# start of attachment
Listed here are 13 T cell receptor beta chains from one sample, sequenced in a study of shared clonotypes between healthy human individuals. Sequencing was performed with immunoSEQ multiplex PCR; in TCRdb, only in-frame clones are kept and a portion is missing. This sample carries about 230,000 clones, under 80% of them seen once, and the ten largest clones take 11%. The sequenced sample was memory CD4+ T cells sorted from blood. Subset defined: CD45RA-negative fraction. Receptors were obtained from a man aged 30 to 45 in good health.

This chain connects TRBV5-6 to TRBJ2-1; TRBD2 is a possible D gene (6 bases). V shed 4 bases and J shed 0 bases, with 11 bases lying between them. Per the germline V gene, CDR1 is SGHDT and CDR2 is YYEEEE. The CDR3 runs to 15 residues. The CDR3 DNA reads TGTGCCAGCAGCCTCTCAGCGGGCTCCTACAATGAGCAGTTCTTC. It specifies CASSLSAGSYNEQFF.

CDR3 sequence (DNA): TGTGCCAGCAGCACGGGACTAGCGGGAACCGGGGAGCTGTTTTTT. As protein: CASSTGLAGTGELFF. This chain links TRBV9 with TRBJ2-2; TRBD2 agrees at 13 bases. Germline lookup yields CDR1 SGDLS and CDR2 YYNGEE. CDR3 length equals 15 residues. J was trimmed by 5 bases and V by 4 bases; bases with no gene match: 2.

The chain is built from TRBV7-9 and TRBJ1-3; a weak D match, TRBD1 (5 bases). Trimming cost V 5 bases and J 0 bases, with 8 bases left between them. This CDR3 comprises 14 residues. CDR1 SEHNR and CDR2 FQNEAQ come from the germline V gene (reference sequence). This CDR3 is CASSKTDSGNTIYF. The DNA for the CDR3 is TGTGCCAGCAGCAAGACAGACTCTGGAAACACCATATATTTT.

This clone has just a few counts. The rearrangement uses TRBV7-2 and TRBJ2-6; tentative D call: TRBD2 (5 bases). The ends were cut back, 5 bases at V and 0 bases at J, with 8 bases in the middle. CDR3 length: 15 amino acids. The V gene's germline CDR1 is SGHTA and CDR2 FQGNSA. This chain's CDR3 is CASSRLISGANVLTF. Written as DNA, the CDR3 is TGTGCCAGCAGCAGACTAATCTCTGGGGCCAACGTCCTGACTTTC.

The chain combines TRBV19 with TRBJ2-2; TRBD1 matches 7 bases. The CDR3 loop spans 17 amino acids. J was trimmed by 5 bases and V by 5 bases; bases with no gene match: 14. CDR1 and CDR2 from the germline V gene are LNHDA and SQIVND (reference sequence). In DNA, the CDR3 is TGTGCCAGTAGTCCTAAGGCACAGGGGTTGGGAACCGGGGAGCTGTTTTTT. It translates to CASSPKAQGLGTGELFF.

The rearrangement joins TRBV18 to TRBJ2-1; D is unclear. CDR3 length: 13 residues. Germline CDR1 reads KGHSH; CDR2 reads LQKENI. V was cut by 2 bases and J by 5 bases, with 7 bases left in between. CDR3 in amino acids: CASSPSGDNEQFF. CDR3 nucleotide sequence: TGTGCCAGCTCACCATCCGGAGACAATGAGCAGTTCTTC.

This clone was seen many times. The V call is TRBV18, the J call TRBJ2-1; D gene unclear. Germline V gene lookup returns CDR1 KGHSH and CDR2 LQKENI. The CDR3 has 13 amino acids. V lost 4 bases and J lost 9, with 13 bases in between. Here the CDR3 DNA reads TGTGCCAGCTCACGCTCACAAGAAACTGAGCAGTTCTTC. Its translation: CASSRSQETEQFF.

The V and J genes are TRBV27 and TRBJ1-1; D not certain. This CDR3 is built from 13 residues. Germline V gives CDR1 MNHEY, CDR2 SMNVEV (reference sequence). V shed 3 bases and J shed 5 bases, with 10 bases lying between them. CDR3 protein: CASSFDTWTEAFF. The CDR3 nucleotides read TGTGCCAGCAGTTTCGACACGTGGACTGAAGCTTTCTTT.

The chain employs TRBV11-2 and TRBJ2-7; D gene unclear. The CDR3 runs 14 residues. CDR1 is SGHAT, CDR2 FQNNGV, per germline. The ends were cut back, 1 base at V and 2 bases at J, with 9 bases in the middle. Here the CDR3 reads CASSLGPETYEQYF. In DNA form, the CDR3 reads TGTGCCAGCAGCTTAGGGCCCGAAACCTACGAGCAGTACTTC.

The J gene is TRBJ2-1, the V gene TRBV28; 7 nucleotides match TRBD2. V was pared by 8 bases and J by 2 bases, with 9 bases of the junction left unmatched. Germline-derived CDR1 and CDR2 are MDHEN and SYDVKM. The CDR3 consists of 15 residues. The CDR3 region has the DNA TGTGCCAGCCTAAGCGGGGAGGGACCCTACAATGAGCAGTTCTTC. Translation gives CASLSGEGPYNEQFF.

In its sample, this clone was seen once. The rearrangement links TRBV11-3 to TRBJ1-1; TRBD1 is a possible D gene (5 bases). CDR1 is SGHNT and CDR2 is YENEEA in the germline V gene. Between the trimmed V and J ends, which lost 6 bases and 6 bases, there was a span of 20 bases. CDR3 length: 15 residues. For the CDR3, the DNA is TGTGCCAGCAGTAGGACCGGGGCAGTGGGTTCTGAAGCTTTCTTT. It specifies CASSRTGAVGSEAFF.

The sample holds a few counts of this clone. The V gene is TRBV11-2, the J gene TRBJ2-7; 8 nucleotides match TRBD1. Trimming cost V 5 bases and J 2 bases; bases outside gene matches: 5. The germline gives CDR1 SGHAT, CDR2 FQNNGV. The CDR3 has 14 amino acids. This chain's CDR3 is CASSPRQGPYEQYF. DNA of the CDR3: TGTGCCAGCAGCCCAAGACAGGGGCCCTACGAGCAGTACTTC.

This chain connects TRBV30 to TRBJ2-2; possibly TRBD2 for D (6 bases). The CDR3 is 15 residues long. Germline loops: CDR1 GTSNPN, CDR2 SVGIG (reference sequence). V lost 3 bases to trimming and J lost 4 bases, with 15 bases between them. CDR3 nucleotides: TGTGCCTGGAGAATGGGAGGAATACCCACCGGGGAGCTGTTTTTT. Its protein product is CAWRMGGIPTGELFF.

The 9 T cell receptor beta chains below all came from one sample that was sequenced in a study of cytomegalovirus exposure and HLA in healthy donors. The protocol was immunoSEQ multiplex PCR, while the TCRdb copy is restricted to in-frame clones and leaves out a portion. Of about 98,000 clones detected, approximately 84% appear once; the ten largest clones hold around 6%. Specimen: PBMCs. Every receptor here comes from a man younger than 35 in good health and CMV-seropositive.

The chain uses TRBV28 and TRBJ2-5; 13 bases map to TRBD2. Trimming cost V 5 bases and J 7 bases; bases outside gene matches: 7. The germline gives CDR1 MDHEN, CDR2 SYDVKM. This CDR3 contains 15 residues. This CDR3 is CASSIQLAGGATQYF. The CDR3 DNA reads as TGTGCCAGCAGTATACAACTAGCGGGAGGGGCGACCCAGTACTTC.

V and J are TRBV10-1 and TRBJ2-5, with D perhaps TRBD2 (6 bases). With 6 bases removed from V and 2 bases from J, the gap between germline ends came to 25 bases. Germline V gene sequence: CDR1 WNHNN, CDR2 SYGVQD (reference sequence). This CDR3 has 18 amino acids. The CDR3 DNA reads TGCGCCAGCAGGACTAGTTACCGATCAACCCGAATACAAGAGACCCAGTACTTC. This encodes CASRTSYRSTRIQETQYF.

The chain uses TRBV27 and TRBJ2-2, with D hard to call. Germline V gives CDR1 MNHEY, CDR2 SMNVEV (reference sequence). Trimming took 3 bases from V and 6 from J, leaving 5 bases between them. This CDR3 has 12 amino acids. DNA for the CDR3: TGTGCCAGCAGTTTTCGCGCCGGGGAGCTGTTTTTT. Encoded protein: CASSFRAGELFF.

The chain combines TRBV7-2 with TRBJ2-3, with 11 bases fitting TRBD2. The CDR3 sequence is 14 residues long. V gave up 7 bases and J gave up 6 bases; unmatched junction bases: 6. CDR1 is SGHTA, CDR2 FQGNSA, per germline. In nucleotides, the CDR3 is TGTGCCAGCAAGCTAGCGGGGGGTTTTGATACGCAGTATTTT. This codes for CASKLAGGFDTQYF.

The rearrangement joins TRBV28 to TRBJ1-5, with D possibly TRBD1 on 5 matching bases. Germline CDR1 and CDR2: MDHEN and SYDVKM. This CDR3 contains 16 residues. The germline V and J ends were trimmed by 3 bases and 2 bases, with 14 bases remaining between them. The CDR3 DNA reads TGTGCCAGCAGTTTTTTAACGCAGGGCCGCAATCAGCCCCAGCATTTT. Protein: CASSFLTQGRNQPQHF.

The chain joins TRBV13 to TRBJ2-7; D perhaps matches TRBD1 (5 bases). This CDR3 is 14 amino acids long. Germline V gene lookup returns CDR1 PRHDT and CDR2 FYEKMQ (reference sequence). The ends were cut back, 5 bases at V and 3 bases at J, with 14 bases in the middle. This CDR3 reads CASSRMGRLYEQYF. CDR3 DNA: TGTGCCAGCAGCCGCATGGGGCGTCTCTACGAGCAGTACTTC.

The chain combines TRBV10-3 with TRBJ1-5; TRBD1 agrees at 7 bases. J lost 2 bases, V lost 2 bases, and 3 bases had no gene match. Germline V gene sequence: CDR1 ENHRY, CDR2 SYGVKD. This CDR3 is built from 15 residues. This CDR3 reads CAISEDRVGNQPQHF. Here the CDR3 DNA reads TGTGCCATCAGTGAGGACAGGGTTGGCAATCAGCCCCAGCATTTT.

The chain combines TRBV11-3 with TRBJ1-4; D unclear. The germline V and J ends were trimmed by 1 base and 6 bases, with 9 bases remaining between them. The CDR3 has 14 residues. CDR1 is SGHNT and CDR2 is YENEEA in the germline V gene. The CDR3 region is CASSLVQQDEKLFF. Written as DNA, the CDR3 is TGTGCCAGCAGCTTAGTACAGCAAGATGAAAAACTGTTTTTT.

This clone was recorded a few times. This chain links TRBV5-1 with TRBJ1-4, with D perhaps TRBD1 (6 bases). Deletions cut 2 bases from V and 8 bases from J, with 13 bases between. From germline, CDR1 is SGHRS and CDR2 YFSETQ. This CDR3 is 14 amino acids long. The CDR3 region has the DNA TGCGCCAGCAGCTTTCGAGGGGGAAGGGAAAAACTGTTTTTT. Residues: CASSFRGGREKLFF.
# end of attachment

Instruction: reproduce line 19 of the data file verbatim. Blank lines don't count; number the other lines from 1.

The chain combines TRBV7-2 with TRBJ2-3, with 11 bases fitting TRBD2. The CDR3 sequence is 14 residues long. V gave up 7 bases and J gave up 6 bases; unmatched junction bases: 6. CDR1 is SGHTA, CDR2 FQGNSA, per germline. In nucleotides, the CDR3 is TGTGCCAGCAAGCTAGCGGGGGGTTTTGATACGCAGTATTTT. This codes for CASKLAGGFDTQYF.